The relationship between the consumption of salt and the risk of gastrointestinal cancer was examined using data from a case-control study conducted in northern Italy. The study was conducted on 526 incident cases of gastric cancer, 621 of colon cancers, 382 of rectal cancers, and 1,223 controls admitted to hospital for acute, nonneoplastic, nondigestive tract disorders. Compared with those for people with low salt intakes, the relative risks (and 95% confidence intervals) for those with intermediate and high salt intakes were 1.3 (1.0-1.8) and 1.2 (0.8-1.7) for stomach, 1.0 (0.8-L3) and 1.1 (0.8-L5) for colon, and 1.2 (0.9-1.6) and 0.9 (0.6-1.3) for rectum. None of the trends in risk were statistically significant, and the risk estimates were not materially modified by allowance for major identified potential confounding factors. Thus, this study gives little support to the existence of any strong association between salt intake and gastrointestinal cancers. However, in view of the results obtained and of the uncertainties of salt intake measurement, the possibility exists of a real, although moderate, association of salt intake with gastric cancer. © 1990, Taylor & Francis Group, LLC. All rights reserved.

Salt Preference and the Risk of Gastrointestinal Cancers / S. Franceschi, C.V.B. La Vecchia, B. D'Avanzo, A. Gentile. - In: NUTRITION AND CANCER. - ISSN 0163-5581. - 14:3-4(1990), pp. 227-232.

Salt Preference and the Risk of Gastrointestinal Cancers

C.V.B. La Vecchia;A. Gentile
Ultimo
1990

Abstract

The relationship between the consumption of salt and the risk of gastrointestinal cancer was examined using data from a case-control study conducted in northern Italy. The study was conducted on 526 incident cases of gastric cancer, 621 of colon cancers, 382 of rectal cancers, and 1,223 controls admitted to hospital for acute, nonneoplastic, nondigestive tract disorders. Compared with those for people with low salt intakes, the relative risks (and 95% confidence intervals) for those with intermediate and high salt intakes were 1.3 (1.0-1.8) and 1.2 (0.8-1.7) for stomach, 1.0 (0.8-L3) and 1.1 (0.8-L5) for colon, and 1.2 (0.9-1.6) and 0.9 (0.6-1.3) for rectum. None of the trends in risk were statistically significant, and the risk estimates were not materially modified by allowance for major identified potential confounding factors. Thus, this study gives little support to the existence of any strong association between salt intake and gastrointestinal cancers. However, in view of the results obtained and of the uncertainties of salt intake measurement, the possibility exists of a real, although moderate, association of salt intake with gastric cancer. © 1990, Taylor & Francis Group, LLC. All rights reserved.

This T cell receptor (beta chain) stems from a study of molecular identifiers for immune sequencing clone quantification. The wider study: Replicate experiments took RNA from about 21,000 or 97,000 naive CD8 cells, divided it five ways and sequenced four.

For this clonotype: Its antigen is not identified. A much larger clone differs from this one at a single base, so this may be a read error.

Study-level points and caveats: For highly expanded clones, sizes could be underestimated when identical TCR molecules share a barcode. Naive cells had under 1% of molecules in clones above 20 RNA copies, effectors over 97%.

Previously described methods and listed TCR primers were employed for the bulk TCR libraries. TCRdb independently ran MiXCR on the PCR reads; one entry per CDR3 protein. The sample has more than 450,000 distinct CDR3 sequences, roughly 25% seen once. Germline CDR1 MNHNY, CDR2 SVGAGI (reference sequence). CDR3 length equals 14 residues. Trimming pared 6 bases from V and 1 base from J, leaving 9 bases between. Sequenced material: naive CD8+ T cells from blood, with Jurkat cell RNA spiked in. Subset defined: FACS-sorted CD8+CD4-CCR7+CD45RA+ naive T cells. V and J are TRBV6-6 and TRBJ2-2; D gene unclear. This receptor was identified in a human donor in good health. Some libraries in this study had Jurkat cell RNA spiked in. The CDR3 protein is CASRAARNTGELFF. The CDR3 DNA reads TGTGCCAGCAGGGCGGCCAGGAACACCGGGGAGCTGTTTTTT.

Adult; Aged; Case-Control Studies; Female; Gastrointestinal Neoplasms; Humans; Italy; Male; Middle Aged; Risk Factors; Sodium, Dietary; Medicine (miscellaneous); Oncology; Nutrition and Dietetics; Cancer Research
Settore MED/01 - Statistica Medica
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Utilizza questo identificativo per citare o creare un link a questo documento: http://hdl.handle.net/2434/503350
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